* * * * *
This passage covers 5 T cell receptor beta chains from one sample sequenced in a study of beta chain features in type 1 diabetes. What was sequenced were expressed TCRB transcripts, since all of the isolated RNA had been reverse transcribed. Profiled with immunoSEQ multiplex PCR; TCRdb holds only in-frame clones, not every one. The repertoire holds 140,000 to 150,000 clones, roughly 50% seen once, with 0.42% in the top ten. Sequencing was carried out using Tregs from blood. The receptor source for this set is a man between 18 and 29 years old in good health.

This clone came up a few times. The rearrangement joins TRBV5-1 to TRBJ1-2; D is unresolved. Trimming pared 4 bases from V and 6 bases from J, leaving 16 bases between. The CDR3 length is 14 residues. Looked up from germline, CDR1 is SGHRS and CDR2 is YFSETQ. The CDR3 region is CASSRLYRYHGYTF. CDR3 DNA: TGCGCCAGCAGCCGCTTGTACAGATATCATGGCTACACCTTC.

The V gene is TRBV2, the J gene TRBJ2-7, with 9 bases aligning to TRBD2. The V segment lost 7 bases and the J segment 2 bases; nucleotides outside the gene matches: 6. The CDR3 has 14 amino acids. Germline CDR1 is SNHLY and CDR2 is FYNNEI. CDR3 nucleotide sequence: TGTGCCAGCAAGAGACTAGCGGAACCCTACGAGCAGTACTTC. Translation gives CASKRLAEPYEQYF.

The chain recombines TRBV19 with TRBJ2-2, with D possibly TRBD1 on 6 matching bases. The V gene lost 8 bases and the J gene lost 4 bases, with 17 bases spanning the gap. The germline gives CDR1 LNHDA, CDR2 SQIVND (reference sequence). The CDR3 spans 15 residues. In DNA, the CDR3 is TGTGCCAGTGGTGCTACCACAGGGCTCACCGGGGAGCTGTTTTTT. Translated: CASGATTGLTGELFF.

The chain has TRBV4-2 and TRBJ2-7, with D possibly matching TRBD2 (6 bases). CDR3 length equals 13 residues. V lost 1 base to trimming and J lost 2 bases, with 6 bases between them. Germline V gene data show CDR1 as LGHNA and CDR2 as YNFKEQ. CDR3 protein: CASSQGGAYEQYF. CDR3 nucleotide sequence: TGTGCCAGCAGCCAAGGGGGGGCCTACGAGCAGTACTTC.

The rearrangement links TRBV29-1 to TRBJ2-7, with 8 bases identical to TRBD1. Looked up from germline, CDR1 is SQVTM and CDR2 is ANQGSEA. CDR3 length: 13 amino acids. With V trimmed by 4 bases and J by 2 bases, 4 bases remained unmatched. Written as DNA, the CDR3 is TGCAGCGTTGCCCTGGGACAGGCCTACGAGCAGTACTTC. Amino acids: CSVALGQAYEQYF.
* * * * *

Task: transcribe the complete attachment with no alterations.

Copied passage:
This passage covers 5 T cell receptor beta chains from one sample sequenced in a study of beta chain features in type 1 diabetes. What was sequenced were expressed TCRB transcripts, since all of the isolated RNA had been reverse transcribed. Profiled with immunoSEQ multiplex PCR; TCRdb holds only in-frame clones, not every one. The repertoire holds 140,000 to 150,000 clones, roughly 50% seen once, with 0.42% in the top ten. Sequencing was carried out using Tregs from blood. The receptor source for this set is a man between 18 and 29 years old in good health.

This clone came up a few times. The rearrangement joins TRBV5-1 to TRBJ1-2; D is unresolved. Trimming pared 4 bases from V and 6 bases from J, leaving 16 bases between. The CDR3 length is 14 residues. Looked up from germline, CDR1 is SGHRS and CDR2 is YFSETQ. The CDR3 region is CASSRLYRYHGYTF. CDR3 DNA: TGCGCCAGCAGCCGCTTGTACAGATATCATGGCTACACCTTC.

The V gene is TRBV2, the J gene TRBJ2-7, with 9 bases aligning to TRBD2. The V segment lost 7 bases and the J segment 2 bases; nucleotides outside the gene matches: 6. The CDR3 has 14 amino acids. Germline CDR1 is SNHLY and CDR2 is FYNNEI. CDR3 nucleotide sequence: TGTGCCAGCAAGAGACTAGCGGAACCCTACGAGCAGTACTTC. Translation gives CASKRLAEPYEQYF.

The chain recombines TRBV19 with TRBJ2-2, with D possibly TRBD1 on 6 matching bases. The V gene lost 8 bases and the J gene lost 4 bases, with 17 bases spanning the gap. The germline gives CDR1 LNHDA, CDR2 SQIVND (reference sequence). The CDR3 spans 15 residues. In DNA, the CDR3 is TGTGCCAGTGGTGCTACCACAGGGCTCACCGGGGAGCTGTTTTTT. Translated: CASGATTGLTGELFF.

The chain has TRBV4-2 and TRBJ2-7, with D possibly matching TRBD2 (6 bases). CDR3 length equals 13 residues. V lost 1 base to trimming and J lost 2 bases, with 6 bases between them. Germline V gene data show CDR1 as LGHNA and CDR2 as YNFKEQ. CDR3 protein: CASSQGGAYEQYF. CDR3 nucleotide sequence: TGTGCCAGCAGCCAAGGGGGGGCCTACGAGCAGTACTTC.

The rearrangement links TRBV29-1 to TRBJ2-7, with 8 bases identical to TRBD1. Looked up from germline, CDR1 is SQVTM and CDR2 is ANQGSEA. CDR3 length: 13 amino acids. With V trimmed by 4 bases and J by 2 bases, 4 bases remained unmatched. Written as DNA, the CDR3 is TGCAGCGTTGCCCTGGGACAGGCCTACGAGCAGTACTTC. Amino acids: CSVALGQAYEQYF.